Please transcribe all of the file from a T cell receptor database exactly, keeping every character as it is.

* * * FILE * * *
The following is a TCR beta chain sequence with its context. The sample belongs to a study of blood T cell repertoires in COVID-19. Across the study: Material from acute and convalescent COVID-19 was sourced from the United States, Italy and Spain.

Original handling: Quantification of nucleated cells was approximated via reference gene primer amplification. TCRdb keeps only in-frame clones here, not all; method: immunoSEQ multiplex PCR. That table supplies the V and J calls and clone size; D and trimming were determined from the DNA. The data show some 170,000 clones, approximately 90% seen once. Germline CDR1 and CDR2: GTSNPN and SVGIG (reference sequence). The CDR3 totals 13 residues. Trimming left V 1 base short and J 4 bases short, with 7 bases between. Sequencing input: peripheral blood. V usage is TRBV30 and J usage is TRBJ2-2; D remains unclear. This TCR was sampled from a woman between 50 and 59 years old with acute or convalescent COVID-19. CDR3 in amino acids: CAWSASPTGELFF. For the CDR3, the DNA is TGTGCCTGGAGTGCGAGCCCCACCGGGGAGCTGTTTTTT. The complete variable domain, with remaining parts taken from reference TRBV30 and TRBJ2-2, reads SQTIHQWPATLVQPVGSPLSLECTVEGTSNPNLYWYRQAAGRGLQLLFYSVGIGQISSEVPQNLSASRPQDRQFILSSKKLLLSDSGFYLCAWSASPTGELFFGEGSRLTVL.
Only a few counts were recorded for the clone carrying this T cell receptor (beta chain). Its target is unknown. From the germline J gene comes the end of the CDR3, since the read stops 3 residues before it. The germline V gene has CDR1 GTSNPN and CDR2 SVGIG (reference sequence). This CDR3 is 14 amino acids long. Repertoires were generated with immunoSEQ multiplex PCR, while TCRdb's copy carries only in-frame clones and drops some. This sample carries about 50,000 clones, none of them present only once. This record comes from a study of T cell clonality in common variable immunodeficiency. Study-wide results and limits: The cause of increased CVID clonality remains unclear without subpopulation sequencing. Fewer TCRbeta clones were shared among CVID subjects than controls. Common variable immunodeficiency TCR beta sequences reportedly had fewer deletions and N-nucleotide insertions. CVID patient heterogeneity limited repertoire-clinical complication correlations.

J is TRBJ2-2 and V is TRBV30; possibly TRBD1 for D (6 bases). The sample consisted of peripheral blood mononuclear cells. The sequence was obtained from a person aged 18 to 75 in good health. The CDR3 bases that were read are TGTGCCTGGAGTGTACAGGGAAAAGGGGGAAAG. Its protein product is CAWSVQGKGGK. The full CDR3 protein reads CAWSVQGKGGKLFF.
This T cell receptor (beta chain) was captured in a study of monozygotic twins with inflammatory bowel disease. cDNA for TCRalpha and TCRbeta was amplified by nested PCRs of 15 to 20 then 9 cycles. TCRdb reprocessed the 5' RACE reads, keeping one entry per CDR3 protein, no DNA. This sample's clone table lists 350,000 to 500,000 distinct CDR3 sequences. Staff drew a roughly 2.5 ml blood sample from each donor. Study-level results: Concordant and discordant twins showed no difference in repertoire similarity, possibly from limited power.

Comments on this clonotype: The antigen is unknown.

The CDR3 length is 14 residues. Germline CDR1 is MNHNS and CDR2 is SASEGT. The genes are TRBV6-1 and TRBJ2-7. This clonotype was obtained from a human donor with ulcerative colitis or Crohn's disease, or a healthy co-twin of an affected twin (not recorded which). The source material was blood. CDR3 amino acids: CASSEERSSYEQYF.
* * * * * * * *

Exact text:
The following is a TCR beta chain sequence with its context. The sample belongs to a study of blood T cell repertoires in COVID-19. Across the study: Material from acute and convalescent COVID-19 was sourced from the United States, Italy and Spain.

Original handling: Quantification of nucleated cells was approximated via reference gene primer amplification. TCRdb keeps only in-frame clones here, not all; method: immunoSEQ multiplex PCR. That table supplies the V and J calls and clone size; D and trimming were determined from the DNA. The data show some 170,000 clones, approximately 90% seen once. Germline CDR1 and CDR2: GTSNPN and SVGIG (reference sequence). The CDR3 totals 13 residues. Trimming left V 1 base short and J 4 bases short, with 7 bases between. Sequencing input: peripheral blood. V usage is TRBV30 and J usage is TRBJ2-2; D remains unclear. This TCR was sampled from a woman between 50 and 59 years old with acute or convalescent COVID-19. CDR3 in amino acids: CAWSASPTGELFF. For the CDR3, the DNA is TGTGCCTGGAGTGCGAGCCCCACCGGGGAGCTGTTTTTT. The complete variable domain, with remaining parts taken from reference TRBV30 and TRBJ2-2, reads SQTIHQWPATLVQPVGSPLSLECTVEGTSNPNLYWYRQAAGRGLQLLFYSVGIGQISSEVPQNLSASRPQDRQFILSSKKLLLSDSGFYLCAWSASPTGELFFGEGSRLTVL.
Only a few counts were recorded for the clone carrying this T cell receptor (beta chain). Its target is unknown. From the germline J gene comes the end of the CDR3, since the read stops 3 residues before it. The germline V gene has CDR1 GTSNPN and CDR2 SVGIG (reference sequence). This CDR3 is 14 amino acids long. Repertoires were generated with immunoSEQ multiplex PCR, while TCRdb's copy carries only in-frame clones and drops some. This sample carries about 50,000 clones, none of them present only once. This record comes from a study of T cell clonality in common variable immunodeficiency. Study-wide results and limits: The cause of increased CVID clonality remains unclear without subpopulation sequencing. Fewer TCRbeta clones were shared among CVID subjects than controls. Common variable immunodeficiency TCR beta sequences reportedly had fewer deletions and N-nucleotide insertions. CVID patient heterogeneity limited repertoire-clinical complication correlations.

J is TRBJ2-2 and V is TRBV30; possibly TRBD1 for D (6 bases). The sample consisted of peripheral blood mononuclear cells. The sequence was obtained from a person aged 18 to 75 in good health. The CDR3 bases that were read are TGTGCCTGGAGTGTACAGGGAAAAGGGGGAAAG. Its protein product is CAWSVQGKGGK. The full CDR3 protein reads CAWSVQGKGGKLFF.
This T cell receptor (beta chain) was captured in a study of monozygotic twins with inflammatory bowel disease. cDNA for TCRalpha and TCRbeta was amplified by nested PCRs of 15 to 20 then 9 cycles. TCRdb reprocessed the 5' RACE reads, keeping one entry per CDR3 protein, no DNA. This sample's clone table lists 350,000 to 500,000 distinct CDR3 sequences. Staff drew a roughly 2.5 ml blood sample from each donor. Study-level results: Concordant and discordant twins showed no difference in repertoire similarity, possibly from limited power.

Comments on this clonotype: The antigen is unknown.

The CDR3 length is 14 residues. Germline CDR1 is MNHNS and CDR2 is SASEGT. The genes are TRBV6-1 and TRBJ2-7. This clonotype was obtained from a human donor with ulcerative colitis or Crohn's disease, or a healthy co-twin of an affected twin (not recorded which). The source material was blood. CDR3 amino acids: CASSEERSSYEQYF.